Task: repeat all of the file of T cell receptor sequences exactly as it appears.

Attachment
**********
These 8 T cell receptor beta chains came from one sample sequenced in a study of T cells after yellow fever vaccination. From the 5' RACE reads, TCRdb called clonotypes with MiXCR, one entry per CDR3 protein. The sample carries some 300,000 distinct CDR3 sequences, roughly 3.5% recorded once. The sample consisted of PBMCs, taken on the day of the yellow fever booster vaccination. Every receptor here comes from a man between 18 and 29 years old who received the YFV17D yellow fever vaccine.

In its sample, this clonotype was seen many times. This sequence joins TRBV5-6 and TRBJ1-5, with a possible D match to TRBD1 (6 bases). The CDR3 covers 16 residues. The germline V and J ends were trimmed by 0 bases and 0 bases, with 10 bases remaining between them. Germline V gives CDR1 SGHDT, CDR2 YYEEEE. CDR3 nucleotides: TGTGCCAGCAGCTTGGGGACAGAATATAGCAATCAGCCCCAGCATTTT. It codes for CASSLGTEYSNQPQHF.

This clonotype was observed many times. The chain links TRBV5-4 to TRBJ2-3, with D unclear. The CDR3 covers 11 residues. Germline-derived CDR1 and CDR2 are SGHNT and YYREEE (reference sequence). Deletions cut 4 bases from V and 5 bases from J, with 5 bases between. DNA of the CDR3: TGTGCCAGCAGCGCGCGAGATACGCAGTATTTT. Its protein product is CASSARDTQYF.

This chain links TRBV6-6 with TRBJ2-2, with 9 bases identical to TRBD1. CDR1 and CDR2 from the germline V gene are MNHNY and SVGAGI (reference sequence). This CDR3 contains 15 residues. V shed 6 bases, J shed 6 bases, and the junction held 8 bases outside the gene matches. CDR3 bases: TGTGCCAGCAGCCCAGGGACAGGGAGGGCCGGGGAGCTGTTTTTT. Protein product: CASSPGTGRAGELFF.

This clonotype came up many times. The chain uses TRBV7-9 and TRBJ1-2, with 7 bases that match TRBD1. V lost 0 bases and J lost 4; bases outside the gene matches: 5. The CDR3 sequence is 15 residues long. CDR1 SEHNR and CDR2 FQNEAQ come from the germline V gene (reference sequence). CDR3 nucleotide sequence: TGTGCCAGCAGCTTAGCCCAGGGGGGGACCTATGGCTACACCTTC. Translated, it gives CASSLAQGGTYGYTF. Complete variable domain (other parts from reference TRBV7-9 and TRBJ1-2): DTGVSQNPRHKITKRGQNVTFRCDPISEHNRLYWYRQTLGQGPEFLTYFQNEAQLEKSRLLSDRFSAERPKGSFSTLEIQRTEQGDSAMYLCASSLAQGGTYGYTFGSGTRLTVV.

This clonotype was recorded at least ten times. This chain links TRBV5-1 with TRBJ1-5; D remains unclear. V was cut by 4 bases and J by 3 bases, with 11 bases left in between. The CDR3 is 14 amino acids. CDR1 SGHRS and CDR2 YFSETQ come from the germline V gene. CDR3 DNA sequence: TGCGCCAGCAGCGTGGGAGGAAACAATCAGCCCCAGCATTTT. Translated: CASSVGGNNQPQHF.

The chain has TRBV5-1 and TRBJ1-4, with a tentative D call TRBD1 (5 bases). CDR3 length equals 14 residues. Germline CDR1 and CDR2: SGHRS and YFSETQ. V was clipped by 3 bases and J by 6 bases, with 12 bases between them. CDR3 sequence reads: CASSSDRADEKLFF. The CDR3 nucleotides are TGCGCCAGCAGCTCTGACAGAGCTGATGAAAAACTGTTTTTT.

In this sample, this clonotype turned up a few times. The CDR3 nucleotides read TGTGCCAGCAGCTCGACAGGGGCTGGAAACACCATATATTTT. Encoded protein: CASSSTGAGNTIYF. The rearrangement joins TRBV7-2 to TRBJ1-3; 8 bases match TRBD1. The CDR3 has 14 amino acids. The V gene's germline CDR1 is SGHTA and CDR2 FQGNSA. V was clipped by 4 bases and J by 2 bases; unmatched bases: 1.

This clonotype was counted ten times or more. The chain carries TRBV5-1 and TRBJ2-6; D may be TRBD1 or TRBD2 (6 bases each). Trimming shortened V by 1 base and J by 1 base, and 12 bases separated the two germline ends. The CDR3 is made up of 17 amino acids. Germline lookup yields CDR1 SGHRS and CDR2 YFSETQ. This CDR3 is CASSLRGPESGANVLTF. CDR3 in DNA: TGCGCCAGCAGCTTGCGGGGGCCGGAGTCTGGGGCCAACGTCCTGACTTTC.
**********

These 8 T cell receptor beta chains came from one sample sequenced in a study of T cells after yellow fever vaccination. From the 5' RACE reads, TCRdb called clonotypes with MiXCR, one entry per CDR3 protein. The sample carries some 300,000 distinct CDR3 sequences, roughly 3.5% recorded once. The sample consisted of PBMCs, taken on the day of the yellow fever booster vaccination. Every receptor here comes from a man between 18 and 29 years old who received the YFV17D yellow fever vaccine.

In its sample, this clonotype was seen many times. This sequence joins TRBV5-6 and TRBJ1-5, with a possible D match to TRBD1 (6 bases). The CDR3 covers 16 residues. The germline V and J ends were trimmed by 0 bases and 0 bases, with 10 bases remaining between them. Germline V gives CDR1 SGHDT, CDR2 YYEEEE. CDR3 nucleotides: TGTGCCAGCAGCTTGGGGACAGAATATAGCAATCAGCCCCAGCATTTT. It codes for CASSLGTEYSNQPQHF.

This clonotype was observed many times. The chain links TRBV5-4 to TRBJ2-3, with D unclear. The CDR3 covers 11 residues. Germline-derived CDR1 and CDR2 are SGHNT and YYREEE (reference sequence). Deletions cut 4 bases from V and 5 bases from J, with 5 bases between. DNA of the CDR3: TGTGCCAGCAGCGCGCGAGATACGCAGTATTTT. Its protein product is CASSARDTQYF.

This chain links TRBV6-6 with TRBJ2-2, with 9 bases identical to TRBD1. CDR1 and CDR2 from the germline V gene are MNHNY and SVGAGI (reference sequence). This CDR3 contains 15 residues. V shed 6 bases, J shed 6 bases, and the junction held 8 bases outside the gene matches. CDR3 bases: TGTGCCAGCAGCCCAGGGACAGGGAGGGCCGGGGAGCTGTTTTTT. Protein product: CASSPGTGRAGELFF.

This clonotype came up many times. The chain uses TRBV7-9 and TRBJ1-2, with 7 bases that match TRBD1. V lost 0 bases and J lost 4; bases outside the gene matches: 5. The CDR3 sequence is 15 residues long. CDR1 SEHNR and CDR2 FQNEAQ come from the germline V gene (reference sequence). CDR3 nucleotide sequence: TGTGCCAGCAGCTTAGCCCAGGGGGGGACCTATGGCTACACCTTC. Translated, it gives CASSLAQGGTYGYTF. Complete variable domain (other parts from reference TRBV7-9 and TRBJ1-2): DTGVSQNPRHKITKRGQNVTFRCDPISEHNRLYWYRQTLGQGPEFLTYFQNEAQLEKSRLLSDRFSAERPKGSFSTLEIQRTEQGDSAMYLCASSLAQGGTYGYTFGSGTRLTVV.

This clonotype was recorded at least ten times. This chain links TRBV5-1 with TRBJ1-5; D remains unclear. V was cut by 4 bases and J by 3 bases, with 11 bases left in between. The CDR3 is 14 amino acids. CDR1 SGHRS and CDR2 YFSETQ come from the germline V gene. CDR3 DNA sequence: TGCGCCAGCAGCGTGGGAGGAAACAATCAGCCCCAGCATTTT. Translated: CASSVGGNNQPQHF.

The chain has TRBV5-1 and TRBJ1-4, with a tentative D call TRBD1 (5 bases). CDR3 length equals 14 residues. Germline CDR1 and CDR2: SGHRS and YFSETQ. V was clipped by 3 bases and J by 6 bases, with 12 bases between them. CDR3 sequence reads: CASSSDRADEKLFF. The CDR3 nucleotides are TGCGCCAGCAGCTCTGACAGAGCTGATGAAAAACTGTTTTTT.

In this sample, this clonotype turned up a few times. The CDR3 nucleotides read TGTGCCAGCAGCTCGACAGGGGCTGGAAACACCATATATTTT. Encoded protein: CASSSTGAGNTIYF. The rearrangement joins TRBV7-2 to TRBJ1-3; 8 bases match TRBD1. The CDR3 has 14 amino acids. The V gene's germline CDR1 is SGHTA and CDR2 FQGNSA. V was clipped by 4 bases and J by 2 bases; unmatched bases: 1.

This clonotype was counted ten times or more. The chain carries TRBV5-1 and TRBJ2-6; D may be TRBD1 or TRBD2 (6 bases each). Trimming shortened V by 1 base and J by 1 base, and 12 bases separated the two germline ends. The CDR3 is made up of 17 amino acids. Germline lookup yields CDR1 SGHRS and CDR2 YFSETQ. This CDR3 is CASSLRGPESGANVLTF. CDR3 in DNA: TGCGCCAGCAGCTTGCGGGGGCCGGAGTCTGGGGCCAACGTCCTGACTTTC.